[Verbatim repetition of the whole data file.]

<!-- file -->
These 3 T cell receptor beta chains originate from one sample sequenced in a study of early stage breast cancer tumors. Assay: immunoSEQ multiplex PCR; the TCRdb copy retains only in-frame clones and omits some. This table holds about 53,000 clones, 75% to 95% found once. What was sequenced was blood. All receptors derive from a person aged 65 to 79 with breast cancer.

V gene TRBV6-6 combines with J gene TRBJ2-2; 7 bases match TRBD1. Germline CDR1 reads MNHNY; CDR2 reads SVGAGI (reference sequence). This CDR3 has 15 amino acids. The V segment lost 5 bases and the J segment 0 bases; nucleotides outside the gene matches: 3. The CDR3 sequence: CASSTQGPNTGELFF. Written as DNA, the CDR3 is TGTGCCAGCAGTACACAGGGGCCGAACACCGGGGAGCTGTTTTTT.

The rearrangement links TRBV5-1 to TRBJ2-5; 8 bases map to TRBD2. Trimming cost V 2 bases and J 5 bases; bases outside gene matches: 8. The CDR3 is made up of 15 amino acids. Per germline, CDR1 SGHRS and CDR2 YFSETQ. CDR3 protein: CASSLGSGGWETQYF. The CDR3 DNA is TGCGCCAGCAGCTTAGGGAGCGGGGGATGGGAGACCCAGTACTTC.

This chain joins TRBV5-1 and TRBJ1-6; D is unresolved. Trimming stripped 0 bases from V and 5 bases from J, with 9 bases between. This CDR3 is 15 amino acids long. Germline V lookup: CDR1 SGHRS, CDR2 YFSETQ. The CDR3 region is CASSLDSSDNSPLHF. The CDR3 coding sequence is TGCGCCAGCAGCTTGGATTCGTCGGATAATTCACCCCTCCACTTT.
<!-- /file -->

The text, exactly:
These 3 T cell receptor beta chains originate from one sample sequenced in a study of early stage breast cancer tumors. Assay: immunoSEQ multiplex PCR; the TCRdb copy retains only in-frame clones and omits some. This table holds about 53,000 clones, 75% to 95% found once. What was sequenced was blood. All receptors derive from a person aged 65 to 79 with breast cancer.

V gene TRBV6-6 combines with J gene TRBJ2-2; 7 bases match TRBD1. Germline CDR1 reads MNHNY; CDR2 reads SVGAGI (reference sequence). This CDR3 has 15 amino acids. The V segment lost 5 bases and the J segment 0 bases; nucleotides outside the gene matches: 3. The CDR3 sequence: CASSTQGPNTGELFF. Written as DNA, the CDR3 is TGTGCCAGCAGTACACAGGGGCCGAACACCGGGGAGCTGTTTTTT.

The rearrangement links TRBV5-1 to TRBJ2-5; 8 bases map to TRBD2. Trimming cost V 2 bases and J 5 bases; bases outside gene matches: 8. The CDR3 is made up of 15 amino acids. Per germline, CDR1 SGHRS and CDR2 YFSETQ. CDR3 protein: CASSLGSGGWETQYF. The CDR3 DNA is TGCGCCAGCAGCTTAGGGAGCGGGGGATGGGAGACCCAGTACTTC.

This chain joins TRBV5-1 and TRBJ1-6; D is unresolved. Trimming stripped 0 bases from V and 5 bases from J, with 9 bases between. This CDR3 is 15 amino acids long. Germline V lookup: CDR1 SGHRS, CDR2 YFSETQ. The CDR3 region is CASSLDSSDNSPLHF. The CDR3 coding sequence is TGCGCCAGCAGCTTGGATTCGTCGGATAATTCACCCCTCCACTTT.